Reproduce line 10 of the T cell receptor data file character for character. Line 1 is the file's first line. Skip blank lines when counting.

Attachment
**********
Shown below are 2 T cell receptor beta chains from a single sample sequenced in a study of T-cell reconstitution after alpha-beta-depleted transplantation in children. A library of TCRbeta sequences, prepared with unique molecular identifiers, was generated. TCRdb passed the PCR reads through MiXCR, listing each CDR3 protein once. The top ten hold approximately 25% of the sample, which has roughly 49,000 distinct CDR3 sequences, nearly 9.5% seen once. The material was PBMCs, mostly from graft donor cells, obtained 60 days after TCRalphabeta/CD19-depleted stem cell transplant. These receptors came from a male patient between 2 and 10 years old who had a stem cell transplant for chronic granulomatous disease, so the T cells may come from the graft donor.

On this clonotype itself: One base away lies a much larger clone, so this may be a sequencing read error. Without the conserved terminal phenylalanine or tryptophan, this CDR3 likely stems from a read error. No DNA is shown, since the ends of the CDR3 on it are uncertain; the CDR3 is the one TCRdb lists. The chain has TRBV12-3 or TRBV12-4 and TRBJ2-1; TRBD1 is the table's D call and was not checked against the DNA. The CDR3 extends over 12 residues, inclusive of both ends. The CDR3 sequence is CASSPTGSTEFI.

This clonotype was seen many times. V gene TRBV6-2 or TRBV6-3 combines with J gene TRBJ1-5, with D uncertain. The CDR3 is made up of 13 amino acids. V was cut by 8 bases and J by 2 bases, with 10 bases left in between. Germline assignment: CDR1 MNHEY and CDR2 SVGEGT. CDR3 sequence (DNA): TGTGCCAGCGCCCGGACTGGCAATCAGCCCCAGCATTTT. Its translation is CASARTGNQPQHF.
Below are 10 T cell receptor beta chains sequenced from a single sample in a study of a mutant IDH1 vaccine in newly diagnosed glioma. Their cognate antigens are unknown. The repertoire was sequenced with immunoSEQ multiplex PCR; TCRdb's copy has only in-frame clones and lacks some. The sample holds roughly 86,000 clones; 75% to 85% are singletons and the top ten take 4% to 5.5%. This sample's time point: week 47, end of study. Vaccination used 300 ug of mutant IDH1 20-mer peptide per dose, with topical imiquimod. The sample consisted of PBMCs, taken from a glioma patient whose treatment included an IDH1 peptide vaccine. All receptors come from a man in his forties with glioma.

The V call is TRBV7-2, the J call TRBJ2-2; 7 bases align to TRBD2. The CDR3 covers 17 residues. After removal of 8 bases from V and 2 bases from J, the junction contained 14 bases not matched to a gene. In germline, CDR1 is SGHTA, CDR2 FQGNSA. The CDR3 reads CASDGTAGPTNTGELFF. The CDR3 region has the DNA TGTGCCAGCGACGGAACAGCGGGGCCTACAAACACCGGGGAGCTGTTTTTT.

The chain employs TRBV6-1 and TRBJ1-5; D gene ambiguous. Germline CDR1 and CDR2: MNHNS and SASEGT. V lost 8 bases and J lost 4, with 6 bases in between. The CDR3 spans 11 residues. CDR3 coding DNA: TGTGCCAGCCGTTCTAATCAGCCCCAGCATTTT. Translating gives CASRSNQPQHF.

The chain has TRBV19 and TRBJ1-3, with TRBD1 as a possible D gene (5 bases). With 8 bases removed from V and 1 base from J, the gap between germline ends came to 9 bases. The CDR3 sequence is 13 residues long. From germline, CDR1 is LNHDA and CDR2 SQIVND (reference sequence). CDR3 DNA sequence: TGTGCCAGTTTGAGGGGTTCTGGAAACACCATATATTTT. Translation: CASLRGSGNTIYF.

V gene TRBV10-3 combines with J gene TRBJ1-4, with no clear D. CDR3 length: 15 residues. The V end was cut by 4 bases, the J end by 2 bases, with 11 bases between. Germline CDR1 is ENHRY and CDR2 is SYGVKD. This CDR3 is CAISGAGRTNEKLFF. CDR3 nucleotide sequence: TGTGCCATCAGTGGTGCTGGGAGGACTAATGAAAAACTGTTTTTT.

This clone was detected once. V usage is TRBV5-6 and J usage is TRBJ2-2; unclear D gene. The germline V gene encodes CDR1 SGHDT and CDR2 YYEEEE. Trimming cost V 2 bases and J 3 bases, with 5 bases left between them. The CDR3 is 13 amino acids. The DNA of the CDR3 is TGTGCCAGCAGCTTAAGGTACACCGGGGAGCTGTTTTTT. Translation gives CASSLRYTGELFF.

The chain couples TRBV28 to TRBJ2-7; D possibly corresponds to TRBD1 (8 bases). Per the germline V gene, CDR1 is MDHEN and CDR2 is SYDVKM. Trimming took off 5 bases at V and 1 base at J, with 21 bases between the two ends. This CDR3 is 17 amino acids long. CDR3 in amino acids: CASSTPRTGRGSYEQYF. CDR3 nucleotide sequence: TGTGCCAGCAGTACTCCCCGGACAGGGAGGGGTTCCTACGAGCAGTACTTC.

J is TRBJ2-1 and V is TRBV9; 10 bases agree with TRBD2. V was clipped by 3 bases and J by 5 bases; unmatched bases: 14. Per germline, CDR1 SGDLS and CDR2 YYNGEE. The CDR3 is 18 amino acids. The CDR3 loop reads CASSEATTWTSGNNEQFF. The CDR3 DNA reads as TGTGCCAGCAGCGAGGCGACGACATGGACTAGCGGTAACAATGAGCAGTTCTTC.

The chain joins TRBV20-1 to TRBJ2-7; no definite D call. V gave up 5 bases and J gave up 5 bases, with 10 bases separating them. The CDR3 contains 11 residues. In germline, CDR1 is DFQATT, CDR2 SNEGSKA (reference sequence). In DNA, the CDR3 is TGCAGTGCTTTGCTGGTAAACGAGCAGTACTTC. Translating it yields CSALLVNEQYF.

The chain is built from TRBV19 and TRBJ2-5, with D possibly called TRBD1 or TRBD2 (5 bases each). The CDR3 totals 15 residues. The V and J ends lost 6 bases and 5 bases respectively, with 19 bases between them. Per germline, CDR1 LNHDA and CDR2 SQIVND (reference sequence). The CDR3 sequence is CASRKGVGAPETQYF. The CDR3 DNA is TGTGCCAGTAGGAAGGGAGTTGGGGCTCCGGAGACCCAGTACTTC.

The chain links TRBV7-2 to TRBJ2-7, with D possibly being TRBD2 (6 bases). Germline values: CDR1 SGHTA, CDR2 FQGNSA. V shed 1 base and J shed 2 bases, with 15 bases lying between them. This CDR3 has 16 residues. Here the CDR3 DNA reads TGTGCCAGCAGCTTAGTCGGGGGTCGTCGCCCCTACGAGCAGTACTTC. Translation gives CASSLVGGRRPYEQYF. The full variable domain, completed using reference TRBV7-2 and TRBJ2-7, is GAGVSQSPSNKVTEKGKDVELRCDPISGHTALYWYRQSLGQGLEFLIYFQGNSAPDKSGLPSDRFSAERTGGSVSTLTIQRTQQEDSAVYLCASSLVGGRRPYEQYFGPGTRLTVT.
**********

The chain couples TRBV28 to TRBJ2-7; D possibly corresponds to TRBD1 (8 bases). Per the germline V gene, CDR1 is MDHEN and CDR2 is SYDVKM. Trimming took off 5 bases at V and 1 base at J, with 21 bases between the two ends. This CDR3 is 17 amino acids long. CDR3 in amino acids: CASSTPRTGRGSYEQYF. CDR3 nucleotide sequence: TGTGCCAGCAGTACTCCCCGGACAGGGAGGGGTTCCTACGAGCAGTACTTC.